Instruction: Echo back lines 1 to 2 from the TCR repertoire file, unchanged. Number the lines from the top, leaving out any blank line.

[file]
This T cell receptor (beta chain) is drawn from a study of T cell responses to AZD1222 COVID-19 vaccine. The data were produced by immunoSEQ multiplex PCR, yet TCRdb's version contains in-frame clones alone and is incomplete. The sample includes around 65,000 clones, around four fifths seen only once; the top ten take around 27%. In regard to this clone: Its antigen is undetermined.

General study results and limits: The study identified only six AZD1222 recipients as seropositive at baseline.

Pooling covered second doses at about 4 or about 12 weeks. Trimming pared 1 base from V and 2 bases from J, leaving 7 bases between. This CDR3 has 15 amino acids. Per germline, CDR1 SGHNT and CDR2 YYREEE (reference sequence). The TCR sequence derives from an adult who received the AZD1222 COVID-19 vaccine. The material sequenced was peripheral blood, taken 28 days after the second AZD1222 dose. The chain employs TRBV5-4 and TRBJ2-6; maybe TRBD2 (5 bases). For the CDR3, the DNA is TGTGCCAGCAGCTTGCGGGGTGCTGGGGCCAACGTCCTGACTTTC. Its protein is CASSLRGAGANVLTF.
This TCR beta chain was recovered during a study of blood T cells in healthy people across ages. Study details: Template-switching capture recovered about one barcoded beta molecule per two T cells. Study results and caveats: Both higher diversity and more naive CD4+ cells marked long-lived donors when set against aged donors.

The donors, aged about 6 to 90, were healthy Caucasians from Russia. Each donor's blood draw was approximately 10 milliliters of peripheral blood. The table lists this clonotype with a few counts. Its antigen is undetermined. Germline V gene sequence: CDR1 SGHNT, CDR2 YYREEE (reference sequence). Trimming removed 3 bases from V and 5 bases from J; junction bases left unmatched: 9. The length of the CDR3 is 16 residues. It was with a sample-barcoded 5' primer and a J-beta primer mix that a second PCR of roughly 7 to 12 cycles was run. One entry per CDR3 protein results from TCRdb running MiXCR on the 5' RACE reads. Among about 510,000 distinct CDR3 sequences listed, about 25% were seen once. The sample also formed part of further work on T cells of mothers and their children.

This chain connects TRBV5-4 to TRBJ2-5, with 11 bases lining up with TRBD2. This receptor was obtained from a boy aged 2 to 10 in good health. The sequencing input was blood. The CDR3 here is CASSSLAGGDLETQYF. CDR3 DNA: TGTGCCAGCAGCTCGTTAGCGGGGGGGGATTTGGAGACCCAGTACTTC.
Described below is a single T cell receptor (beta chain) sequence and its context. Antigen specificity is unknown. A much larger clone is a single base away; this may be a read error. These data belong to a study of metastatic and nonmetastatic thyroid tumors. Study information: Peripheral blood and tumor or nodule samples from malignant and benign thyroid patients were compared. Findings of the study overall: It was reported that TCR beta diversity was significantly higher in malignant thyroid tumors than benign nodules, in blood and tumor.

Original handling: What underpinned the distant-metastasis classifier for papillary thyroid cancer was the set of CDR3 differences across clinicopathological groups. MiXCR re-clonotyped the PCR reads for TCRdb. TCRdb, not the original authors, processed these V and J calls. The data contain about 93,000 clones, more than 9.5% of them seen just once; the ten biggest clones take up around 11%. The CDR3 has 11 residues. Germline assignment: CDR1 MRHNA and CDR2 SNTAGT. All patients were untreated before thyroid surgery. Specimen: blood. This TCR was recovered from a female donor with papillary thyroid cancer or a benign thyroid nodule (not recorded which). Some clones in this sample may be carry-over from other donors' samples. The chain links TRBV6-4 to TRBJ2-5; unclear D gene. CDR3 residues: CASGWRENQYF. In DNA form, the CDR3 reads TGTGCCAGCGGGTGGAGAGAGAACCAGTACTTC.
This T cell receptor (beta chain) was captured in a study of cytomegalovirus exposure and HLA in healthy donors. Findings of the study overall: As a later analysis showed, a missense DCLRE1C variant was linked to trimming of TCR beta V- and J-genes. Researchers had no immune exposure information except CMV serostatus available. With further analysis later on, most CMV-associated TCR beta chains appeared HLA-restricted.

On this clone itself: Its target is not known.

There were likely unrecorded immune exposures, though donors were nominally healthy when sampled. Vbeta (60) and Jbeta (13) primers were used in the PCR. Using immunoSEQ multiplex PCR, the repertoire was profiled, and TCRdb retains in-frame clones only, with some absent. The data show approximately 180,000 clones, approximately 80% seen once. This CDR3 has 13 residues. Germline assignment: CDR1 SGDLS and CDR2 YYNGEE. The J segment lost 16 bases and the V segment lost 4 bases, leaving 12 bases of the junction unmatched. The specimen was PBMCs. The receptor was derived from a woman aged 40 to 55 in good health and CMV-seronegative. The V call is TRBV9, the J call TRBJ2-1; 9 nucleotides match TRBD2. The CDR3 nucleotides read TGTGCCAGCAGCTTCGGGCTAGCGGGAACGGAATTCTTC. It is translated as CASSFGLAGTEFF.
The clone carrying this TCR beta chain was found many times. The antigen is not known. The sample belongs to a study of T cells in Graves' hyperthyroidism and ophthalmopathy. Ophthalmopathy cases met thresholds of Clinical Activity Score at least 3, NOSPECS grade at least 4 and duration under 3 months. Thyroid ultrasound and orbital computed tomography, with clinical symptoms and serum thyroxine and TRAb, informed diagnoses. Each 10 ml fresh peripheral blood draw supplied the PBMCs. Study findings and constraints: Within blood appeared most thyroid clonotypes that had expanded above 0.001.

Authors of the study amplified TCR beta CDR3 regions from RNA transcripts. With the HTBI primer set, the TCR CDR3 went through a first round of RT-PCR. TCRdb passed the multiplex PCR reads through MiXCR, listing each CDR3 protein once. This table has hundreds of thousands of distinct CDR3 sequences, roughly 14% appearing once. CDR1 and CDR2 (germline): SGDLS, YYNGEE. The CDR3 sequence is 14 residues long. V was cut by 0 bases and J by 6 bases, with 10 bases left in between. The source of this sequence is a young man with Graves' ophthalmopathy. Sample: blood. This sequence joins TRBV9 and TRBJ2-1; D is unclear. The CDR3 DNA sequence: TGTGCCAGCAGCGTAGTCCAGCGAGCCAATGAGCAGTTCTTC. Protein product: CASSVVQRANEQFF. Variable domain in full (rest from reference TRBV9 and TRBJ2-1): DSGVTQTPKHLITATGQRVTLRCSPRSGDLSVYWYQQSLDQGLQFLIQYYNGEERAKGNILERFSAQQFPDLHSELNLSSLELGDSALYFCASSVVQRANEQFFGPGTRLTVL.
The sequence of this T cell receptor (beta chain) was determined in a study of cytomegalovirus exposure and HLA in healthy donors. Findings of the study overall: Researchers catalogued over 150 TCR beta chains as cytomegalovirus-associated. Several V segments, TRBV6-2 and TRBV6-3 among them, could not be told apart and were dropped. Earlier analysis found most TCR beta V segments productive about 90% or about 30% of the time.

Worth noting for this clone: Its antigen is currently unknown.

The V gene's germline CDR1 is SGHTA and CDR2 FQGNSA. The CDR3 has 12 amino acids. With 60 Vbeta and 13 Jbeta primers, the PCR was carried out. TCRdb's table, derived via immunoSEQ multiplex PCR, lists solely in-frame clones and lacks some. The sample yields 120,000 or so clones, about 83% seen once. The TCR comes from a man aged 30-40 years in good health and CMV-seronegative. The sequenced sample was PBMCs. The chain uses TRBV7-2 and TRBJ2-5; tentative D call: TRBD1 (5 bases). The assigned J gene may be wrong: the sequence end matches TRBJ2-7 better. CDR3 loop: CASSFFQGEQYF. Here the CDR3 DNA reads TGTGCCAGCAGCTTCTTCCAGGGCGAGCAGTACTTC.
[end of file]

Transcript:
This T cell receptor (beta chain) is drawn from a study of T cell responses to AZD1222 COVID-19 vaccine. The data were produced by immunoSEQ multiplex PCR, yet TCRdb's version contains in-frame clones alone and is incomplete. The sample includes around 65,000 clones, around four fifths seen only once; the top ten take around 27%. In regard to this clone: Its antigen is undetermined.

General study results and limits: The study identified only six AZD1222 recipients as seropositive at baseline.